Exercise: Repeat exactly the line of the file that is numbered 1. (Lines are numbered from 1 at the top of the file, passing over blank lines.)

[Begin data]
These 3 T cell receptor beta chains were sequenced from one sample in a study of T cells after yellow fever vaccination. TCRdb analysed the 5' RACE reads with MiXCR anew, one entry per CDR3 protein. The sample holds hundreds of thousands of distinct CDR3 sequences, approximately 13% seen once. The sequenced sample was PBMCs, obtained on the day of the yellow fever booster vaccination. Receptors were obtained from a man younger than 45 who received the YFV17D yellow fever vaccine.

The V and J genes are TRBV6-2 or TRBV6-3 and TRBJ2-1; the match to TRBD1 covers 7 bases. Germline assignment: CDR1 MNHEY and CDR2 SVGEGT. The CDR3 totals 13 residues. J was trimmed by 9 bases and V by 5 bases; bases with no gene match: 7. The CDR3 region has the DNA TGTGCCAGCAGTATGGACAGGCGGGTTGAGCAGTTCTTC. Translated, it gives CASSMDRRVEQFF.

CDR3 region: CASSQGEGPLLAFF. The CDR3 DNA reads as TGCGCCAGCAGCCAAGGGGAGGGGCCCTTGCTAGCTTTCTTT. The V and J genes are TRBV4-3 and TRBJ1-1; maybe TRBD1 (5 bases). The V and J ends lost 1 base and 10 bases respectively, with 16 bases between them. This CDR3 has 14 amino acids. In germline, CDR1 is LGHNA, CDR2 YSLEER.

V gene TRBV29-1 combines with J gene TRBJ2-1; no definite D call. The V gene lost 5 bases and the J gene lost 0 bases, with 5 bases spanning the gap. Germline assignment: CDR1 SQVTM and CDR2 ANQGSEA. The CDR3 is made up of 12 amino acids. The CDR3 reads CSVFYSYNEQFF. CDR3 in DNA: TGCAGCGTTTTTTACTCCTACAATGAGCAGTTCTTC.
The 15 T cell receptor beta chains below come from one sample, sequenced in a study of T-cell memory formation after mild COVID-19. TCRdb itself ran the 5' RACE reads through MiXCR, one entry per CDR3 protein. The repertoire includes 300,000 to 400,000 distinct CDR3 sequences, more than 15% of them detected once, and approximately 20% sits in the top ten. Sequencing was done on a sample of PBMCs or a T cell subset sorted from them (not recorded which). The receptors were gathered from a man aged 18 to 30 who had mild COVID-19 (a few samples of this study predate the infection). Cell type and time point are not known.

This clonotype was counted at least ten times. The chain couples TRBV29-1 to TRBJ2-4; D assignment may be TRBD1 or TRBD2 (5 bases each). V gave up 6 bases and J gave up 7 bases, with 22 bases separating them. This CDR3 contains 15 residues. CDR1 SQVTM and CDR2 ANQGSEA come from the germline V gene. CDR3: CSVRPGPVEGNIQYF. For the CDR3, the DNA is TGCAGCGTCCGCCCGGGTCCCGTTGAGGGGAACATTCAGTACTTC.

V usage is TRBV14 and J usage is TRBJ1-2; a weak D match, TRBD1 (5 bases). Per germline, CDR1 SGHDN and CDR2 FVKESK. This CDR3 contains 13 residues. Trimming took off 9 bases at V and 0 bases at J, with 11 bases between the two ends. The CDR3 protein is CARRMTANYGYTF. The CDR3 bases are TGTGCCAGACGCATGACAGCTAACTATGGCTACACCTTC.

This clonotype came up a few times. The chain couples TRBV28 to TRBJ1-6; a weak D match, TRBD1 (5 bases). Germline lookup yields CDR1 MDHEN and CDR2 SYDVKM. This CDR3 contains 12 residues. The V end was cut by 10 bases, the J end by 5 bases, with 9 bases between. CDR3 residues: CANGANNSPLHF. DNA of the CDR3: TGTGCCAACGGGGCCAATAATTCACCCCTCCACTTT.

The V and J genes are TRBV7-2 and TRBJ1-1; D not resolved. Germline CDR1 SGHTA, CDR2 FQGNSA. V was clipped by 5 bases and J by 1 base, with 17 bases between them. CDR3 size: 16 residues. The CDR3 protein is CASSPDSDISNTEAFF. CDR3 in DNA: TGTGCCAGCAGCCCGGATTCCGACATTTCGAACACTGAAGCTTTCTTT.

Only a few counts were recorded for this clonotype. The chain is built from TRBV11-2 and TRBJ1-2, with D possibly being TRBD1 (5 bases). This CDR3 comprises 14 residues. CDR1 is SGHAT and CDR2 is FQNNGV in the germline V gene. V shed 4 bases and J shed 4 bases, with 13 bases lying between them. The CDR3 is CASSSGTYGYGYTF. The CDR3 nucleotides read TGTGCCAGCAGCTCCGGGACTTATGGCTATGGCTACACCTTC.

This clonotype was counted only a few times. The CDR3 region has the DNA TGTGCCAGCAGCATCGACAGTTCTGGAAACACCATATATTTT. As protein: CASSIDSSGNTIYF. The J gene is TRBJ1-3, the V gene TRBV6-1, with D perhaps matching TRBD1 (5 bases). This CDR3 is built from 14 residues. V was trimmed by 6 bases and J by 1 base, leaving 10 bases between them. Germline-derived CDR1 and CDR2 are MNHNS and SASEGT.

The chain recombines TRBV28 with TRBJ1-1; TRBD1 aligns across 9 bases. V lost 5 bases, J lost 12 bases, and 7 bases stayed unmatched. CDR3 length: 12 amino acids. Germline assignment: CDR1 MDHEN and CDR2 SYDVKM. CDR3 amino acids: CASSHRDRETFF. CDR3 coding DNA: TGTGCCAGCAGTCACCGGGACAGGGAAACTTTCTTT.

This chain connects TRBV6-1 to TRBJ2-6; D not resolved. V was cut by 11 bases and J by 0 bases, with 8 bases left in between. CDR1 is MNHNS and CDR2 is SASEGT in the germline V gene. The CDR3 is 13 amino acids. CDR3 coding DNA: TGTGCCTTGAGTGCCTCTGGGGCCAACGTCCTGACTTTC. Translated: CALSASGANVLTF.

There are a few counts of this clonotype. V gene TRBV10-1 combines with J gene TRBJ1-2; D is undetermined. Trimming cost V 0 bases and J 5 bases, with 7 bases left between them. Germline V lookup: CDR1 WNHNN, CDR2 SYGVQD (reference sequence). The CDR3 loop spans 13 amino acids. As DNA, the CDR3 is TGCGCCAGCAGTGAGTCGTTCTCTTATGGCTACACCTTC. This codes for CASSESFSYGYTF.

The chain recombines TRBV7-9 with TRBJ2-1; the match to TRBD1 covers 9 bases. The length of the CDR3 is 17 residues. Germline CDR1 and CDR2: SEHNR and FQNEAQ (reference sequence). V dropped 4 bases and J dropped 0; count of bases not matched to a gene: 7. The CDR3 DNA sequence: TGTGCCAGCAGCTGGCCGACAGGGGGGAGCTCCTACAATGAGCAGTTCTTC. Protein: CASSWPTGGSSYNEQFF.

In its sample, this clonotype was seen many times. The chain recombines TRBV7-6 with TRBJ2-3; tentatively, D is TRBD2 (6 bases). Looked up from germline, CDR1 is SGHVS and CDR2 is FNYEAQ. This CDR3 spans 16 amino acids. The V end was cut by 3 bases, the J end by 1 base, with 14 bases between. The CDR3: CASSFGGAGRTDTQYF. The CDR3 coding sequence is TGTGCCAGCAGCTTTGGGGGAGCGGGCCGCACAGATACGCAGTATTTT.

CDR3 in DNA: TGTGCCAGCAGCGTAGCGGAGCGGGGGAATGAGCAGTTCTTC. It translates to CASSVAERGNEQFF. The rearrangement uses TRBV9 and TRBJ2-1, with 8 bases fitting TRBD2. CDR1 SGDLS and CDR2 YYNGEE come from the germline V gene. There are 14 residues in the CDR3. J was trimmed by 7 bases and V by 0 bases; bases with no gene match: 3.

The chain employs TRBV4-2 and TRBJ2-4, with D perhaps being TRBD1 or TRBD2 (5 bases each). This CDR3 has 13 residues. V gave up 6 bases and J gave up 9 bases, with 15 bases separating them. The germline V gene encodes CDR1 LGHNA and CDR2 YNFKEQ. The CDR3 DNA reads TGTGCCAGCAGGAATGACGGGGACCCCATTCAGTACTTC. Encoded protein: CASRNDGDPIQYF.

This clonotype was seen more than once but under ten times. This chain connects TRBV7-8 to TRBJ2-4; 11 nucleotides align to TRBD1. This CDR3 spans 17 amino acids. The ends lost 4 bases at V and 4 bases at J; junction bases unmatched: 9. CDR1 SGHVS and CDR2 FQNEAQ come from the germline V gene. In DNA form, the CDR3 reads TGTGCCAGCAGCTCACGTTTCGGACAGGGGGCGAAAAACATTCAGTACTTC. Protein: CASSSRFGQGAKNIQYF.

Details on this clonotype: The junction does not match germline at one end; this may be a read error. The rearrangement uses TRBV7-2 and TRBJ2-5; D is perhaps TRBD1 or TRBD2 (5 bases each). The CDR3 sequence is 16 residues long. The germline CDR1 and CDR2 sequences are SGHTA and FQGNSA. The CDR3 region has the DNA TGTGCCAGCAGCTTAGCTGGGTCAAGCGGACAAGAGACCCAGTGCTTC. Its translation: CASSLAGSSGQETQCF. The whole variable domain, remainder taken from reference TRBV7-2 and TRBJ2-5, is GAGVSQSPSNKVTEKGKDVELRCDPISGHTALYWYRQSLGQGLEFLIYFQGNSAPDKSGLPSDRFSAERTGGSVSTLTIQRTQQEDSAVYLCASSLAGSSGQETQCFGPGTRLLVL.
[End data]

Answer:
These 3 T cell receptor beta chains were sequenced from one sample in a study of T cells after yellow fever vaccination. TCRdb analysed the 5' RACE reads with MiXCR anew, one entry per CDR3 protein. The sample holds hundreds of thousands of distinct CDR3 sequences, approximately 13% seen once. The sequenced sample was PBMCs, obtained on the day of the yellow fever booster vaccination. Receptors were obtained from a man younger than 45 who received the YFV17D yellow fever vaccine.